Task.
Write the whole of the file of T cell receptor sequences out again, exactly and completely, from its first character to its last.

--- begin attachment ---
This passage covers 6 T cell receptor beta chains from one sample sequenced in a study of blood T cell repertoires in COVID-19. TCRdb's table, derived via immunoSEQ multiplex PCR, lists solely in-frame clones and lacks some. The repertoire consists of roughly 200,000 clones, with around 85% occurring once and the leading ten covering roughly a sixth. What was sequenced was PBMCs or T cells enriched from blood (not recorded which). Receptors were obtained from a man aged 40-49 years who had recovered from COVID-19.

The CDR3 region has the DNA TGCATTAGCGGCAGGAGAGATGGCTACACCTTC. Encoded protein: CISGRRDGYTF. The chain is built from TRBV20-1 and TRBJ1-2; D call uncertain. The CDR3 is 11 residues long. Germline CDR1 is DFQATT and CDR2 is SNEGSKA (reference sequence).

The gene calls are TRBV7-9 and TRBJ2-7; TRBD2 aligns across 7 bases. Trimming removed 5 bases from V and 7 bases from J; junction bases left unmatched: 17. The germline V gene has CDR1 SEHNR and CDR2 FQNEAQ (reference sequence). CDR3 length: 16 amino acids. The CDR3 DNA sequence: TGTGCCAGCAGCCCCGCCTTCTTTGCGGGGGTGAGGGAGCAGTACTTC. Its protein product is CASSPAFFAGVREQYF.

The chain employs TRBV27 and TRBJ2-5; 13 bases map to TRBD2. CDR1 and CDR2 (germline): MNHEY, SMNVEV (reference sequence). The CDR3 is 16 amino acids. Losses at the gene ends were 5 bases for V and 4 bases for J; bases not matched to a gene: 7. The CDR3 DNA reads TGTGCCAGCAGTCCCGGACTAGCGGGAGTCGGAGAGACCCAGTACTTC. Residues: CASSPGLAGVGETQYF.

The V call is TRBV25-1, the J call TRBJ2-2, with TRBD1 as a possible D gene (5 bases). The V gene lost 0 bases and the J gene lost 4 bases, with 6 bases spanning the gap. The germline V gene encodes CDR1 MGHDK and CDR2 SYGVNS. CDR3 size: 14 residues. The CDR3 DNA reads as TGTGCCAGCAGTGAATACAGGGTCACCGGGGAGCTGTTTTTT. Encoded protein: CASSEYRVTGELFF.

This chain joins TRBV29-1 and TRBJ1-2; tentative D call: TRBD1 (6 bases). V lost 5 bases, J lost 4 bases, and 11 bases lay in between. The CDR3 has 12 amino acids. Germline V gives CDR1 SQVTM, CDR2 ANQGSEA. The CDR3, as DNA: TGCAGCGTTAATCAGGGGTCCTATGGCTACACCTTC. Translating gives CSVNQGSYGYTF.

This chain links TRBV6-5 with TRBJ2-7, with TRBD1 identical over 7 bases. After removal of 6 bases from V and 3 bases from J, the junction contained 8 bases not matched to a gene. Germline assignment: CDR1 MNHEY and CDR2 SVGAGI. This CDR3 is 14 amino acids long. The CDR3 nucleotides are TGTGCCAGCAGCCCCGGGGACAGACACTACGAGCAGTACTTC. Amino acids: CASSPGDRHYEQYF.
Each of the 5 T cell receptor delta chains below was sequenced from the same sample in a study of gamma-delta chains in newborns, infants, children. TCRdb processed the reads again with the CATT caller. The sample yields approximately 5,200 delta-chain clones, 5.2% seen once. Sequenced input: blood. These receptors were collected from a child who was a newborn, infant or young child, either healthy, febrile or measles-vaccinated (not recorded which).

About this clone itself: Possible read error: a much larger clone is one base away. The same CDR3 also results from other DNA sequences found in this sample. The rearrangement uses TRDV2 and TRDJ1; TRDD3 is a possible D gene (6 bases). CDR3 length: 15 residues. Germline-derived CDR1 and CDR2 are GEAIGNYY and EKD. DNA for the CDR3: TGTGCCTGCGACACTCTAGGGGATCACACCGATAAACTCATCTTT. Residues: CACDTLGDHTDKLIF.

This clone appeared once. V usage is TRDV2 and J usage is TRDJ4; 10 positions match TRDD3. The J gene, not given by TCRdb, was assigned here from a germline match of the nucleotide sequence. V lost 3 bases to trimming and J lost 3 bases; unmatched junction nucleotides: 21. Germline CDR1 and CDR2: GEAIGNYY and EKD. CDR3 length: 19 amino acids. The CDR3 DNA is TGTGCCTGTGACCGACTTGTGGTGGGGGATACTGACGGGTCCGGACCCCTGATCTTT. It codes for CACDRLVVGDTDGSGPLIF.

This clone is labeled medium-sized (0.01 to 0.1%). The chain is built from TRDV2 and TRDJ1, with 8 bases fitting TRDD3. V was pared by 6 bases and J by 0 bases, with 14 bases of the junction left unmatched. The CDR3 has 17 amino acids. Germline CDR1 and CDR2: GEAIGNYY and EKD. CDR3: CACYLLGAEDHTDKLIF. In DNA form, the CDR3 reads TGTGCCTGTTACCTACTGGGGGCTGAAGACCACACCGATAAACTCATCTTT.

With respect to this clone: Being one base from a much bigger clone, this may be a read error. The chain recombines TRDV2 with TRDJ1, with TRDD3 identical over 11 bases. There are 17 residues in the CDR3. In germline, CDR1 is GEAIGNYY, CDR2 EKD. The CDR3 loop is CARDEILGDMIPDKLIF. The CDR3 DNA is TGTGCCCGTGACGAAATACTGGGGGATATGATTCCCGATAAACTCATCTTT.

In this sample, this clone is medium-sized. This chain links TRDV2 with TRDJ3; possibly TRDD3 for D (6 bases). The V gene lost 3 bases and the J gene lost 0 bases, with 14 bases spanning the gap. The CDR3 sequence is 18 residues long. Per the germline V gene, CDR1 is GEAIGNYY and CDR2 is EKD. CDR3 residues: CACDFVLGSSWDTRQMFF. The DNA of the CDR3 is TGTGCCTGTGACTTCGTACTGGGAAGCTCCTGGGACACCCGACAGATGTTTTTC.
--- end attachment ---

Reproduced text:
This passage covers 6 T cell receptor beta chains from one sample sequenced in a study of blood T cell repertoires in COVID-19. TCRdb's table, derived via immunoSEQ multiplex PCR, lists solely in-frame clones and lacks some. The repertoire consists of roughly 200,000 clones, with around 85% occurring once and the leading ten covering roughly a sixth. What was sequenced was PBMCs or T cells enriched from blood (not recorded which). Receptors were obtained from a man aged 40-49 years who had recovered from COVID-19.

The CDR3 region has the DNA TGCATTAGCGGCAGGAGAGATGGCTACACCTTC. Encoded protein: CISGRRDGYTF. The chain is built from TRBV20-1 and TRBJ1-2; D call uncertain. The CDR3 is 11 residues long. Germline CDR1 is DFQATT and CDR2 is SNEGSKA (reference sequence).

The gene calls are TRBV7-9 and TRBJ2-7; TRBD2 aligns across 7 bases. Trimming removed 5 bases from V and 7 bases from J; junction bases left unmatched: 17. The germline V gene has CDR1 SEHNR and CDR2 FQNEAQ (reference sequence). CDR3 length: 16 amino acids. The CDR3 DNA sequence: TGTGCCAGCAGCCCCGCCTTCTTTGCGGGGGTGAGGGAGCAGTACTTC. Its protein product is CASSPAFFAGVREQYF.

The chain employs TRBV27 and TRBJ2-5; 13 bases map to TRBD2. CDR1 and CDR2 (germline): MNHEY, SMNVEV (reference sequence). The CDR3 is 16 amino acids. Losses at the gene ends were 5 bases for V and 4 bases for J; bases not matched to a gene: 7. The CDR3 DNA reads TGTGCCAGCAGTCCCGGACTAGCGGGAGTCGGAGAGACCCAGTACTTC. Residues: CASSPGLAGVGETQYF.

The V call is TRBV25-1, the J call TRBJ2-2, with TRBD1 as a possible D gene (5 bases). The V gene lost 0 bases and the J gene lost 4 bases, with 6 bases spanning the gap. The germline V gene encodes CDR1 MGHDK and CDR2 SYGVNS. CDR3 size: 14 residues. The CDR3 DNA reads as TGTGCCAGCAGTGAATACAGGGTCACCGGGGAGCTGTTTTTT. Encoded protein: CASSEYRVTGELFF.

This chain joins TRBV29-1 and TRBJ1-2; tentative D call: TRBD1 (6 bases). V lost 5 bases, J lost 4 bases, and 11 bases lay in between. The CDR3 has 12 amino acids. Germline V gives CDR1 SQVTM, CDR2 ANQGSEA. The CDR3, as DNA: TGCAGCGTTAATCAGGGGTCCTATGGCTACACCTTC. Translating gives CSVNQGSYGYTF.

This chain links TRBV6-5 with TRBJ2-7, with TRBD1 identical over 7 bases. After removal of 6 bases from V and 3 bases from J, the junction contained 8 bases not matched to a gene. Germline assignment: CDR1 MNHEY and CDR2 SVGAGI. This CDR3 is 14 amino acids long. The CDR3 nucleotides are TGTGCCAGCAGCCCCGGGGACAGACACTACGAGCAGTACTTC. Amino acids: CASSPGDRHYEQYF.
Each of the 5 T cell receptor delta chains below was sequenced from the same sample in a study of gamma-delta chains in newborns, infants, children. TCRdb processed the reads again with the CATT caller. The sample yields approximately 5,200 delta-chain clones, 5.2% seen once. Sequenced input: blood. These receptors were collected from a child who was a newborn, infant or young child, either healthy, febrile or measles-vaccinated (not recorded which).

About this clone itself: Possible read error: a much larger clone is one base away. The same CDR3 also results from other DNA sequences found in this sample. The rearrangement uses TRDV2 and TRDJ1; TRDD3 is a possible D gene (6 bases). CDR3 length: 15 residues. Germline-derived CDR1 and CDR2 are GEAIGNYY and EKD. DNA for the CDR3: TGTGCCTGCGACACTCTAGGGGATCACACCGATAAACTCATCTTT. Residues: CACDTLGDHTDKLIF.

This clone appeared once. V usage is TRDV2 and J usage is TRDJ4; 10 positions match TRDD3. The J gene, not given by TCRdb, was assigned here from a germline match of the nucleotide sequence. V lost 3 bases to trimming and J lost 3 bases; unmatched junction nucleotides: 21. Germline CDR1 and CDR2: GEAIGNYY and EKD. CDR3 length: 19 amino acids. The CDR3 DNA is TGTGCCTGTGACCGACTTGTGGTGGGGGATACTGACGGGTCCGGACCCCTGATCTTT. It codes for CACDRLVVGDTDGSGPLIF.

This clone is labeled medium-sized (0.01 to 0.1%). The chain is built from TRDV2 and TRDJ1, with 8 bases fitting TRDD3. V was pared by 6 bases and J by 0 bases, with 14 bases of the junction left unmatched. The CDR3 has 17 amino acids. Germline CDR1 and CDR2: GEAIGNYY and EKD. CDR3: CACYLLGAEDHTDKLIF. In DNA form, the CDR3 reads TGTGCCTGTTACCTACTGGGGGCTGAAGACCACACCGATAAACTCATCTTT.

With respect to this clone: Being one base from a much bigger clone, this may be a read error. The chain recombines TRDV2 with TRDJ1, with TRDD3 identical over 11 bases. There are 17 residues in the CDR3. In germline, CDR1 is GEAIGNYY, CDR2 EKD. The CDR3 loop is CARDEILGDMIPDKLIF. The CDR3 DNA is TGTGCCCGTGACGAAATACTGGGGGATATGATTCCCGATAAACTCATCTTT.

In this sample, this clone is medium-sized. This chain links TRDV2 with TRDJ3; possibly TRDD3 for D (6 bases). The V gene lost 3 bases and the J gene lost 0 bases, with 14 bases spanning the gap. The CDR3 sequence is 18 residues long. Per the germline V gene, CDR1 is GEAIGNYY and CDR2 is EKD. CDR3 residues: CACDFVLGSSWDTRQMFF. The DNA of the CDR3 is TGTGCCTGTGACTTCGTACTGGGAAGCTCCTGGGACACCCGACAGATGTTTTTC.